I’m not sure Donald Trump will step in to protect a rust belt of regulators made redundant by technology but even if he doesn’t, the world of regulation is actually pivoting to the degree humans are becoming more important, rather than less.

SAFE & SEAMLESS

Connick makes this point in her BlueNotes interview, arguing the stakeholders for cyber-security are not just management and regulators but customers who expect a safe, seamless and engaging technology experience.

Elsewhere in BlueNotes there is a fascinating insight into the new fronts in the campaign against fraud.

Ellen Joyner Roberson from SAS Security Intelligence outlines the technology being arrayed and systems needed while ANZ’s head of fraud risk strategy Tamsyn Harris makes the crucial point that much fraud targets individuals rather than transactions and so there needs to be a strong focus on the human element.

Across this universe from regulation – which encompasses both institutional integrity via capital and liquidity provisions, for example, and consumer protections – to cyber security to strategy, it is increasingly evident even as regtech grows in scope and sophistication human guidance will be increasingly important.

Part of this is the mechanics of how institutions run: regulators increasingly demand more-involved boards and boards want to hear from executives in charge who can answer questions, explain data sets, make recommendations and assure directors they can sleep easily at night. They need senior individuals who can translate what the technology is doing.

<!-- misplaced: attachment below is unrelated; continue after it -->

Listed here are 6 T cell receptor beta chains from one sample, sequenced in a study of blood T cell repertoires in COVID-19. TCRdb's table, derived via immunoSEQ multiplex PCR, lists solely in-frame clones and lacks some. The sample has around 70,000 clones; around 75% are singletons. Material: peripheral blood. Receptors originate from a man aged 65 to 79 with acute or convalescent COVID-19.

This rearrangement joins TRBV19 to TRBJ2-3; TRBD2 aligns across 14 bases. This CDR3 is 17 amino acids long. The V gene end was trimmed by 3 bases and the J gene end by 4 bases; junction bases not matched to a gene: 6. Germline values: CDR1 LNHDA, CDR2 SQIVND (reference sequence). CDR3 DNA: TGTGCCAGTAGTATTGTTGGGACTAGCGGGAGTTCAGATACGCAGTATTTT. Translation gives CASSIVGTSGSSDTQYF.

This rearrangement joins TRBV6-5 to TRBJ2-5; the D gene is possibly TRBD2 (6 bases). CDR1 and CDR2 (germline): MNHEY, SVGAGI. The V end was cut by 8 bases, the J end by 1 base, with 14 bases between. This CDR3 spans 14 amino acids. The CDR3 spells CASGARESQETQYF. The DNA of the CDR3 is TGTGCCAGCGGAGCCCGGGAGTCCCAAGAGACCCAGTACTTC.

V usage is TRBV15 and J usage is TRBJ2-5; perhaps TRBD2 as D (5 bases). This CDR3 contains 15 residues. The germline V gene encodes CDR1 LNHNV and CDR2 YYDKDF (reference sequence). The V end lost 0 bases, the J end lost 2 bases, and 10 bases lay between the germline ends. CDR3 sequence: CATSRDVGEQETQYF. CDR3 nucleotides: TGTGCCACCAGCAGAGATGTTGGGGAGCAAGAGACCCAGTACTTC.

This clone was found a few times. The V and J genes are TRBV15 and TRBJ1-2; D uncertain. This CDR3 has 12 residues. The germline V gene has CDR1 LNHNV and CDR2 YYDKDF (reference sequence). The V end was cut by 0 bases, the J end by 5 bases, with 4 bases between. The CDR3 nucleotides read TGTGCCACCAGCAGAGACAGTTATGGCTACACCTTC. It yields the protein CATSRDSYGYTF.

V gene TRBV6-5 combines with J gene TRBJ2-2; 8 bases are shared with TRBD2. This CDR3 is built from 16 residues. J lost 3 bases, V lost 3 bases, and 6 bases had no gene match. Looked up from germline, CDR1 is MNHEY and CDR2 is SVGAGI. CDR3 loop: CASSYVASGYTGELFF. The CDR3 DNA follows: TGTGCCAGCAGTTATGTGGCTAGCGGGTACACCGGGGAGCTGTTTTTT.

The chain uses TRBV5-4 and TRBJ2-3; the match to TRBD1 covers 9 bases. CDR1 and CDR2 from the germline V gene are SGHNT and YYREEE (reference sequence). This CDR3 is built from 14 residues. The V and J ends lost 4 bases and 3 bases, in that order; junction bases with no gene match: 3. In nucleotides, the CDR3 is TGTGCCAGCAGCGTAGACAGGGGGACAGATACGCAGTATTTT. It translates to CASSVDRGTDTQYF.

Announcing the appointment of Connick, ANZ said she joins “from the Australian Government where she delivered the new National Cyber Security Strategy in the Department of the Prime Minister and Cabinet”.

In its review of regtech start-ups, CB Insights identified eight sub-categories: anti-money laundering (AML) and Know-your-customer (KYC) solutions; blockchain and/or Bitcoin; Enterprise Risk Management; Operations Risk Management including governance, risk mitigation, incident identification, issue tracking, monitoring for compliance obligations, data storage, and reporting; Portfolio Risk Management; Quantitative Analytics; reporting – including centrally maintaining information for future reporting requests; tax management; and trade monitoring – including monitoring compliance with trade restrictions.